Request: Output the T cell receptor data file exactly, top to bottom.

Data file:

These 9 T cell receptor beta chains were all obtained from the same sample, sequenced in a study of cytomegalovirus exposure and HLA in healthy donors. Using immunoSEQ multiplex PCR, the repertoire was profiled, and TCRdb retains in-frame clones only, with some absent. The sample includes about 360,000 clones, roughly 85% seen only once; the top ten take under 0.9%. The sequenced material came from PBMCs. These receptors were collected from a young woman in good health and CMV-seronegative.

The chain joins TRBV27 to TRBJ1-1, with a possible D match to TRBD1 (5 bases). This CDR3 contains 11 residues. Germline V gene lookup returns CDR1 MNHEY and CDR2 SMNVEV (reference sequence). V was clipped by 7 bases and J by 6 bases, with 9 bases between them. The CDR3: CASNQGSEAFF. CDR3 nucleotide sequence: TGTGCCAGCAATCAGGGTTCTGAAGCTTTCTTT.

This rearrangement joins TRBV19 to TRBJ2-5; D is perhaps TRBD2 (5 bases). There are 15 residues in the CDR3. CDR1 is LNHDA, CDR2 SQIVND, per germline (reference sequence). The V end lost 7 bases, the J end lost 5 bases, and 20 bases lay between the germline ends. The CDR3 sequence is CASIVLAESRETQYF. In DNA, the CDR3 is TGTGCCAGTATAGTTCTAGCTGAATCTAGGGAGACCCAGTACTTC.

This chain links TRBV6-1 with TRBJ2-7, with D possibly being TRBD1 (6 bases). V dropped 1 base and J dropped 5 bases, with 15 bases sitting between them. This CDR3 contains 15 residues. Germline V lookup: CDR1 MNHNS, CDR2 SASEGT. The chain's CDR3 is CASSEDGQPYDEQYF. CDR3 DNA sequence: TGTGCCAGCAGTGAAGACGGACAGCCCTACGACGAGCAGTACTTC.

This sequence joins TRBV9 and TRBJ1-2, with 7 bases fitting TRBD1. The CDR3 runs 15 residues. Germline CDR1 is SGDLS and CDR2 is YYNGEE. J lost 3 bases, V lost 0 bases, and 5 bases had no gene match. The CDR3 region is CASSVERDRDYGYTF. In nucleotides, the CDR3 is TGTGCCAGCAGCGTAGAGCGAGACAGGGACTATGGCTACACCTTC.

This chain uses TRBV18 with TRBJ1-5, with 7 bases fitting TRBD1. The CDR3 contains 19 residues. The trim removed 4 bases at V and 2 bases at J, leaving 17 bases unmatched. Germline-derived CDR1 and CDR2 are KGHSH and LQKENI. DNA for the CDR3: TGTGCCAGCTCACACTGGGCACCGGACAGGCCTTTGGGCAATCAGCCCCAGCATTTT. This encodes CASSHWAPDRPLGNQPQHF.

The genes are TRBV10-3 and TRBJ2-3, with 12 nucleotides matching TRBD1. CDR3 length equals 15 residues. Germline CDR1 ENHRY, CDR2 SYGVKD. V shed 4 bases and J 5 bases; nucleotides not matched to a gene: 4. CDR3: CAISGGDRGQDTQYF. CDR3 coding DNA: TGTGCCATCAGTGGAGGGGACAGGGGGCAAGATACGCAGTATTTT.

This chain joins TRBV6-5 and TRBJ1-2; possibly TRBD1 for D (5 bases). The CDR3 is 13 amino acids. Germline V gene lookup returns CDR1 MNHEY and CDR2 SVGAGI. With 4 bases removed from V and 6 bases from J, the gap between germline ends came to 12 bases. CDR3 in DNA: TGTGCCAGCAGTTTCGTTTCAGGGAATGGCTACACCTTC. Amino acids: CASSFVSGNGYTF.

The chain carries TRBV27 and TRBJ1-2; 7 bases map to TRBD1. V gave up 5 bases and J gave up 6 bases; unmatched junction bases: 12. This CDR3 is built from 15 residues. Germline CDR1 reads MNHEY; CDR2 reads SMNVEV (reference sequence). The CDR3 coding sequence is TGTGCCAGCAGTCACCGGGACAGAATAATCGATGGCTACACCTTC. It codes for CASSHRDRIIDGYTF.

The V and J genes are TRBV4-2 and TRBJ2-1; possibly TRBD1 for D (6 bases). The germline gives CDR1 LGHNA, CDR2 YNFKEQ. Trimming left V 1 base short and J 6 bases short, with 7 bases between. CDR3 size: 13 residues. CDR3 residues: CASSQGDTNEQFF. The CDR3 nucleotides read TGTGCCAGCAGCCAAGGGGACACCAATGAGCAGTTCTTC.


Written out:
These 9 T cell receptor beta chains were all obtained from the same sample, sequenced in a study of cytomegalovirus exposure and HLA in healthy donors. Using immunoSEQ multiplex PCR, the repertoire was profiled, and TCRdb retains in-frame clones only, with some absent. The sample includes about 360,000 clones, roughly 85% seen only once; the top ten take under 0.9%. The sequenced material came from PBMCs. These receptors were collected from a young woman in good health and CMV-seronegative.

The chain joins TRBV27 to TRBJ1-1, with a possible D match to TRBD1 (5 bases). This CDR3 contains 11 residues. Germline V gene lookup returns CDR1 MNHEY and CDR2 SMNVEV (reference sequence). V was clipped by 7 bases and J by 6 bases, with 9 bases between them. The CDR3: CASNQGSEAFF. CDR3 nucleotide sequence: TGTGCCAGCAATCAGGGTTCTGAAGCTTTCTTT.

This rearrangement joins TRBV19 to TRBJ2-5; D is perhaps TRBD2 (5 bases). There are 15 residues in the CDR3. CDR1 is LNHDA, CDR2 SQIVND, per germline (reference sequence). The V end lost 7 bases, the J end lost 5 bases, and 20 bases lay between the germline ends. The CDR3 sequence is CASIVLAESRETQYF. In DNA, the CDR3 is TGTGCCAGTATAGTTCTAGCTGAATCTAGGGAGACCCAGTACTTC.

This chain links TRBV6-1 with TRBJ2-7, with D possibly being TRBD1 (6 bases). V dropped 1 base and J dropped 5 bases, with 15 bases sitting between them. This CDR3 contains 15 residues. Germline V lookup: CDR1 MNHNS, CDR2 SASEGT. The chain's CDR3 is CASSEDGQPYDEQYF. CDR3 DNA sequence: TGTGCCAGCAGTGAAGACGGACAGCCCTACGACGAGCAGTACTTC.

This sequence joins TRBV9 and TRBJ1-2, with 7 bases fitting TRBD1. The CDR3 runs 15 residues. Germline CDR1 is SGDLS and CDR2 is YYNGEE. J lost 3 bases, V lost 0 bases, and 5 bases had no gene match. The CDR3 region is CASSVERDRDYGYTF. In nucleotides, the CDR3 is TGTGCCAGCAGCGTAGAGCGAGACAGGGACTATGGCTACACCTTC.

This chain uses TRBV18 with TRBJ1-5, with 7 bases fitting TRBD1. The CDR3 contains 19 residues. The trim removed 4 bases at V and 2 bases at J, leaving 17 bases unmatched. Germline-derived CDR1 and CDR2 are KGHSH and LQKENI. DNA for the CDR3: TGTGCCAGCTCACACTGGGCACCGGACAGGCCTTTGGGCAATCAGCCCCAGCATTTT. This encodes CASSHWAPDRPLGNQPQHF.

The genes are TRBV10-3 and TRBJ2-3, with 12 nucleotides matching TRBD1. CDR3 length equals 15 residues. Germline CDR1 ENHRY, CDR2 SYGVKD. V shed 4 bases and J 5 bases; nucleotides not matched to a gene: 4. CDR3: CAISGGDRGQDTQYF. CDR3 coding DNA: TGTGCCATCAGTGGAGGGGACAGGGGGCAAGATACGCAGTATTTT.

This chain joins TRBV6-5 and TRBJ1-2; possibly TRBD1 for D (5 bases). The CDR3 is 13 amino acids. Germline V gene lookup returns CDR1 MNHEY and CDR2 SVGAGI. With 4 bases removed from V and 6 bases from J, the gap between germline ends came to 12 bases. CDR3 in DNA: TGTGCCAGCAGTTTCGTTTCAGGGAATGGCTACACCTTC. Amino acids: CASSFVSGNGYTF.

The chain carries TRBV27 and TRBJ1-2; 7 bases map to TRBD1. V gave up 5 bases and J gave up 6 bases; unmatched junction bases: 12. This CDR3 is built from 15 residues. Germline CDR1 reads MNHEY; CDR2 reads SMNVEV (reference sequence). The CDR3 coding sequence is TGTGCCAGCAGTCACCGGGACAGAATAATCGATGGCTACACCTTC. It codes for CASSHRDRIIDGYTF.

The V and J genes are TRBV4-2 and TRBJ2-1; possibly TRBD1 for D (6 bases). The germline gives CDR1 LGHNA, CDR2 YNFKEQ. Trimming left V 1 base short and J 6 bases short, with 7 bases between. CDR3 size: 13 residues. CDR3 residues: CASSQGDTNEQFF. The CDR3 nucleotides read TGTGCCAGCAGCCAAGGGGACACCAATGAGCAGTTCTTC.